I have been using Painter for many years. Started using it in Windows when it was version number 3. I still use the 2016 version running on my desktop and on my Surface Pro 3.
One reason for me using Painter, from the very thing beginning, was the animation/movie in Painter. Today I never use that any more. I use some other software. RoughAnimator and Krita, (some times ClipStudio and SketchBook) when it comes to hand drawn 2D animation.
Next program I will buy is Animation Paper. The new release is soon to come. >First there will be a beta this spring and then a full release in August. Then, I guess, I will use Animation Paper all of the time for animation, but not for painting backgrounds and such. Painter is such a good painting program and can be used for backgrounds, for characters and objects design. They can later be used for for animating in some other software.
The picture below is a part of a background painting for an animation I am working on. The rocks will be floating in the air, slowly moving as the camera is panning along the landscape, A rocket scooter will pass, and...
I am just an old amateur interested in animation, painting and illustration. Using both traditional and digital tools. Painter is only one of them.
Animation in Painter? Anyone? Or anyone interested in animation in this forum?
One reason for using Painter for background painting is the seamless painting option. The seamless painting option is quick and easy to use for scrolling backgrounds and panoraming.
10 points for Painter for this!
Yup, I'm in that basket, but I hadn't thought of using seamless painting.
How's the project coming along?
From time to time I use painter for simple animation- especially if the customer wants to see a whiteboard sketch draw itself into existence. (It's pretty economical in hours and therefore $$ so a living wage can be charged and the customer can afford it. It also leaves time to fit in normal illustration work.) My first animations were exclusively in Painter, certainly gave me a taste for it.
During my "giving animation a really good good try" period I did all the artwork in painter, backgrounds and segmented puppets, but animated it elsewhere. It was still a little primitive (using jointed puppets instead of hand drawing every frame) but even that level of detail took so long it was impossible to earn a fraction of the minimum wage, so I canned it, now satisfied that I can do a reasonable job.
If a show and tell develops I can post links to a range of animations... ones which got me started (music vids, they were quite hard to sync without audio in Painter!), ones that paid and were "affordable" one which paid a decent amount and perhaps a half dozen which were a compromise between trying to do a good job but not paying enough to get a few groceries. Plus, of course there's the one which GOT me all the paid jobs in the first place because I put a tad too much effort into it ( swallowed every public holiday for three years). I hate to think what that would cost if it was paid work...
I know what you mean. I started out as a hobbyist animator using Deluxe Paint and went on to Painter. In the "Multi Media age" I used to freelance as a Flash animator. No videos, just short interactive stuff. After retiring I took up some aniamtion again making Story Book apps for iOS, Android and Kindle. Every page (some 32 pages) was interactive and had some short animation. I was alone doing all graphic stuff, stills and animations. A lot of work! The programmer made his work and I was the director. We had background music, background sounds and sounds effects, text and narration. We made no money. Just work. After 5 years we dont do any stuff like that anymore. Multi Media is dead. Just video and games is worth some work.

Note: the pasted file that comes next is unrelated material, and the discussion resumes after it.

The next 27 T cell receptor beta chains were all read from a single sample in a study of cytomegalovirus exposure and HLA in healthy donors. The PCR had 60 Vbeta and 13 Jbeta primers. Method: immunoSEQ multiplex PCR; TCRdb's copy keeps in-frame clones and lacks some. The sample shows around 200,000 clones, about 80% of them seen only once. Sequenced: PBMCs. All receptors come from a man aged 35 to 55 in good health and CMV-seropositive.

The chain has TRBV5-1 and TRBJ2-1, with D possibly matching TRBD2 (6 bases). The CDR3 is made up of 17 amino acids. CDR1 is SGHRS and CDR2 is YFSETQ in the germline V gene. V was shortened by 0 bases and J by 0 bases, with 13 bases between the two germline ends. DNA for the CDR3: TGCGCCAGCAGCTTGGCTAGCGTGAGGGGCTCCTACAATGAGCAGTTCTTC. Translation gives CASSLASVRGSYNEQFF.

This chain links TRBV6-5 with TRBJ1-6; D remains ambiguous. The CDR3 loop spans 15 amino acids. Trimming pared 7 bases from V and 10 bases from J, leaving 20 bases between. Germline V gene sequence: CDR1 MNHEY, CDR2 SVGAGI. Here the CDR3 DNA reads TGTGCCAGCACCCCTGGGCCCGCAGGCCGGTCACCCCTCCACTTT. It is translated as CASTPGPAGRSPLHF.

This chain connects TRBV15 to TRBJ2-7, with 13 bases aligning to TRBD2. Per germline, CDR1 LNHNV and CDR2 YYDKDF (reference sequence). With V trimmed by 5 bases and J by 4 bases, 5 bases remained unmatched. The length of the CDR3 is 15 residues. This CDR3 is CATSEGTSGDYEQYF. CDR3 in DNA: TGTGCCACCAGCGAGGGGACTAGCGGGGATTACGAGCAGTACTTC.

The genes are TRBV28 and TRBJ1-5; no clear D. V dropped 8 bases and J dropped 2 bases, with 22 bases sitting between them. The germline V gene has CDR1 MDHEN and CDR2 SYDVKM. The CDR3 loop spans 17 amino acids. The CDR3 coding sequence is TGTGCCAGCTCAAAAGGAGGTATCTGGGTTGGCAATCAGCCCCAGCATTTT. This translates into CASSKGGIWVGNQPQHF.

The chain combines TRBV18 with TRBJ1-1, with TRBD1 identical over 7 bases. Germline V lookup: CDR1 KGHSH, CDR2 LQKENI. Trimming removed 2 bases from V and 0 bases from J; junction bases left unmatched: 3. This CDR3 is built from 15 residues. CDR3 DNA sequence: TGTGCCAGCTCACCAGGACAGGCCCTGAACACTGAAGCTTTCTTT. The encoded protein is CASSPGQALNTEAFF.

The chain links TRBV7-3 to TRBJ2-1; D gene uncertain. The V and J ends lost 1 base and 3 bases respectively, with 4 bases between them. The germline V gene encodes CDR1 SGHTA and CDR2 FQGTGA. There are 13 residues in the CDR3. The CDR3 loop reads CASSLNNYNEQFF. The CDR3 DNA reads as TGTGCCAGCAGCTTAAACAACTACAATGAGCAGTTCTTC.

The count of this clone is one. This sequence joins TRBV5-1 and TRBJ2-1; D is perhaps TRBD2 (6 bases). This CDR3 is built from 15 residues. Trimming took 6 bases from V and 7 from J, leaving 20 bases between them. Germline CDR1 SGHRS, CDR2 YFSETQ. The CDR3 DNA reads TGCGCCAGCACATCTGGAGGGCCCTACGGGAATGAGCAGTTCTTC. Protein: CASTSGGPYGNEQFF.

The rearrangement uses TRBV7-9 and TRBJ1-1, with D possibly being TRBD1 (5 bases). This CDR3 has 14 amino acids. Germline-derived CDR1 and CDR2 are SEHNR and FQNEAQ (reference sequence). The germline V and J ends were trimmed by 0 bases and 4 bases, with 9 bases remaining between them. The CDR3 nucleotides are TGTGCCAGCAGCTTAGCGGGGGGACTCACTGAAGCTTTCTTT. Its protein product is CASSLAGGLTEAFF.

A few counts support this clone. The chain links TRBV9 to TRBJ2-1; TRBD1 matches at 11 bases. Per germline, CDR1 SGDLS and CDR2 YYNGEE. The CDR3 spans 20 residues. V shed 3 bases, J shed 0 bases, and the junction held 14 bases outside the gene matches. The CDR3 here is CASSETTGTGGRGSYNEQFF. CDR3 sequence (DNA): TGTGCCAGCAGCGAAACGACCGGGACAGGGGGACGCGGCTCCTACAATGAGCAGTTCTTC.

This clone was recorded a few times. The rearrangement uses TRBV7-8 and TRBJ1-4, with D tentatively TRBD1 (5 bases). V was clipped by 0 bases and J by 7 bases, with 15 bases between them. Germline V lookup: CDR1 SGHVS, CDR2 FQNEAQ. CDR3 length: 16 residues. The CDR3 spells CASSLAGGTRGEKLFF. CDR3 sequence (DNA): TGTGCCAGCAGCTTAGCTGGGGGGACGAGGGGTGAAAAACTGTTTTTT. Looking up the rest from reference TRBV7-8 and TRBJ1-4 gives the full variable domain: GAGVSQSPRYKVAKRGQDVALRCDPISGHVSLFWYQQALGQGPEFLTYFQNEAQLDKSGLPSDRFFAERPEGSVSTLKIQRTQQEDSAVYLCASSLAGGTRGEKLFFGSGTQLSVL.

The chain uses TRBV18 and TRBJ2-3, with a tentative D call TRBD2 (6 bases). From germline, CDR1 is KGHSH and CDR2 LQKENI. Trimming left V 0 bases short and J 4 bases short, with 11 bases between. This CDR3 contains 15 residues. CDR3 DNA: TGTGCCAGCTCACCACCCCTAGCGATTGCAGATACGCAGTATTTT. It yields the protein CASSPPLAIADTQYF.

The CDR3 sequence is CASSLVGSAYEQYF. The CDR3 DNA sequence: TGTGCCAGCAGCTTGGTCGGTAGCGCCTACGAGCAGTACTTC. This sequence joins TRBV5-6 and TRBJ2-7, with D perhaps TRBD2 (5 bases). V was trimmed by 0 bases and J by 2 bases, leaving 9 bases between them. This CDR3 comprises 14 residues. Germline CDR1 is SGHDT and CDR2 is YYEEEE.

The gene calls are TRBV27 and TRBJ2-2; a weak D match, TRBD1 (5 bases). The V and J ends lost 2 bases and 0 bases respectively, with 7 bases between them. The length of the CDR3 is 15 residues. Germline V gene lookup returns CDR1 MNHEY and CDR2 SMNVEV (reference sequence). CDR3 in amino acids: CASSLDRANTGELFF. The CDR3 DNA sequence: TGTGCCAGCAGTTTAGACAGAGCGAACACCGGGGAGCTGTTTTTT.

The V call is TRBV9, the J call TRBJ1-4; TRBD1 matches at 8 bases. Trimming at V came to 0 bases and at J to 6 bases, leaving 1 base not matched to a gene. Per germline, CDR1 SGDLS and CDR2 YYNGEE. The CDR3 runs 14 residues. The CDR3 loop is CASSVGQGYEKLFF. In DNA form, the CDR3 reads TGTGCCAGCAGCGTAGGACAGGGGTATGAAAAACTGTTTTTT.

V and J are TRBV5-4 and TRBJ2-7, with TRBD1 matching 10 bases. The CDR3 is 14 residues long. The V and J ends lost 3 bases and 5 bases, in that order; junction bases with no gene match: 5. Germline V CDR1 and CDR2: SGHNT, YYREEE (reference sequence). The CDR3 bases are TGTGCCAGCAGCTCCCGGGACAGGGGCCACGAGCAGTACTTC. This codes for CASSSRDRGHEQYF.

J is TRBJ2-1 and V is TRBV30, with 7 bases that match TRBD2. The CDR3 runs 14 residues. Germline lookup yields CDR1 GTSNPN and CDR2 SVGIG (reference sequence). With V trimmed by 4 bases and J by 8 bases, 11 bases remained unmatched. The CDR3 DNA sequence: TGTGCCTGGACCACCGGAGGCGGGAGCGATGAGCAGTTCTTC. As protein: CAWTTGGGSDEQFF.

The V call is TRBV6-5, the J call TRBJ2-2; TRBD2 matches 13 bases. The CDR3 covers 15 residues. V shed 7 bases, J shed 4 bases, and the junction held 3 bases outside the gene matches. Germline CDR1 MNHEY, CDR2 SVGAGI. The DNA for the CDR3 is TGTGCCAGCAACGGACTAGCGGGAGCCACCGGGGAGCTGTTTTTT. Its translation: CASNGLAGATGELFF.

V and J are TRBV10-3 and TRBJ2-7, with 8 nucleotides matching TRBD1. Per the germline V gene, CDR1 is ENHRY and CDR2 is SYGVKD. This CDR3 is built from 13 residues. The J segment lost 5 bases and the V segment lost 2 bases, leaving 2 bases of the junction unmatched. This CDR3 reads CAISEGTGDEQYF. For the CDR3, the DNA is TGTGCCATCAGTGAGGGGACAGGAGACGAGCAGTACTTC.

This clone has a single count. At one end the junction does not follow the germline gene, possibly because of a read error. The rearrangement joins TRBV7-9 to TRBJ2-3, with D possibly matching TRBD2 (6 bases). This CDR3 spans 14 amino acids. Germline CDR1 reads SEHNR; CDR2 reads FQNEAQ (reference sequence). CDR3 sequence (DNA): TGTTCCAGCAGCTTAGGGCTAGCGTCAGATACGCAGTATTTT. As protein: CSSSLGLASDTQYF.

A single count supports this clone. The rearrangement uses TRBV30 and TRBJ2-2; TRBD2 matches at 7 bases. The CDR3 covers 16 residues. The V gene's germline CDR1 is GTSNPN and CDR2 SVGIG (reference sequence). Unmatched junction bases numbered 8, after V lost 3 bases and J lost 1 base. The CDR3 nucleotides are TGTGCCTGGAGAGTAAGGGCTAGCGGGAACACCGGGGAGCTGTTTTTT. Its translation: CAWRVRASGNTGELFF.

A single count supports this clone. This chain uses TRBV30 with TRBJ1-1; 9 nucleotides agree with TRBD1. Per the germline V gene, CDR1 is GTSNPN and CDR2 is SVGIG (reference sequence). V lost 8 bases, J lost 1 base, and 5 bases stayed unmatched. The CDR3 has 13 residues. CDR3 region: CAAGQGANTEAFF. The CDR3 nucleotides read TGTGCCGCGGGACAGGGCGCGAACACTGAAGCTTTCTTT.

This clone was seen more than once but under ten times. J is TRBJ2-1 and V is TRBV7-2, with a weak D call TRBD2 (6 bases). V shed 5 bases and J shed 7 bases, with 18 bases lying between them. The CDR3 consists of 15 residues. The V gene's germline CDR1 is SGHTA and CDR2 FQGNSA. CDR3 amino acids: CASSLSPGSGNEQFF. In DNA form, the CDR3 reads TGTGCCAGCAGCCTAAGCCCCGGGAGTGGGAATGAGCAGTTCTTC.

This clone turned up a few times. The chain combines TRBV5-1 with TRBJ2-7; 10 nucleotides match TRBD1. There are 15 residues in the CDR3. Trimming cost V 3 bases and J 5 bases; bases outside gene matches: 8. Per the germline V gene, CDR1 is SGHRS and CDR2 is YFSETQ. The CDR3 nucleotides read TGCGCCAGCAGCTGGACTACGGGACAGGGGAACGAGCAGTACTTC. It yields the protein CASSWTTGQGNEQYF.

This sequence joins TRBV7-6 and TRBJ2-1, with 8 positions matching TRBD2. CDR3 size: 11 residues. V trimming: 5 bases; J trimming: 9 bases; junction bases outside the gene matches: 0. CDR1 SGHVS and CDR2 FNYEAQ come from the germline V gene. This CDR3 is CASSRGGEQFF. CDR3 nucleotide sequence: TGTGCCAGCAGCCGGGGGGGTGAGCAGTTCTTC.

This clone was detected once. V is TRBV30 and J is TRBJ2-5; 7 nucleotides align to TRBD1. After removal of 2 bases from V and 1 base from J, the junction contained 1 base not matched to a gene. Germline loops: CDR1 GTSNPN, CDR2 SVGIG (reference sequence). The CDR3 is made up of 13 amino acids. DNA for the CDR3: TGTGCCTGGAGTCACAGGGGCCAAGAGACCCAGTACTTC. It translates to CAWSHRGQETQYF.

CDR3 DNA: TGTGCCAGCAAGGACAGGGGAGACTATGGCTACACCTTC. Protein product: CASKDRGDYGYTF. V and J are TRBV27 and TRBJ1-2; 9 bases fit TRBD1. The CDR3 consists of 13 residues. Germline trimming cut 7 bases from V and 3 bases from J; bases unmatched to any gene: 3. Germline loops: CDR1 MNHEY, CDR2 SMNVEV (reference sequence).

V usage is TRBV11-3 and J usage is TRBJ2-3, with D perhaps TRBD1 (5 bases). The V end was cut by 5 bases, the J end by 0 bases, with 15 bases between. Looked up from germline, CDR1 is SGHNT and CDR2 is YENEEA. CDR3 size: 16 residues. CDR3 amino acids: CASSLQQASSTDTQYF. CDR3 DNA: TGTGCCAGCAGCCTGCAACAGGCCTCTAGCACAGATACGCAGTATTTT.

I stick to my hobby. Sketching, painting and animating, still learning and having some fun. :)
This picture shows a little how I work, my method.
On top of the layers there is the line art layer. I have traced my graphite sketch that I made made on paper . I used my custom digital pencil . I usually sketch om paper before I do the digital inking. Pencil and paper gives me more freedom I feel.
Under the line art layer I fill flat colours using the flat inking pen. I fill colour for the entire object (here; the hooverscooter) and then mask the fill using "mask layer transparency" method.
Every other layer is used for texturing, shading and tinting and are duplicates of the "flat colour fill - layer". I just make as many duplicates I need and than delete the flat colour fill on each new layer and keep the masking. That way I can start start painting without affecting anything outside the object. (This method works nearly as well as the "clipping masks" that I use in every other paint program that I use.)
The tools I use for lines and colours are in my custom tools palette. It is one pencil, one pastel and one flat inking pen. I also have my custom papers/ textures in the palette, a quick and easy way to switch between different looks of the same tool, it is just a click away.
Ah! That has some similarities to the way I illustrate. For me the "lock transparency" works a treat as an alternative to deleting the flat colour- that is if it's white and switched to a multiply or gel layer.
As I opened Painter today an ad came up for "Crazy Talk Animator." It looks really intriguing! I prefer not to use Flash cos' I can't "buy" it anymore, as such.
Further investigation, it appears Crazy Talk Animator isn't a Corel product... I wonder if they've become affiliated with Corel or if it's paid advertising.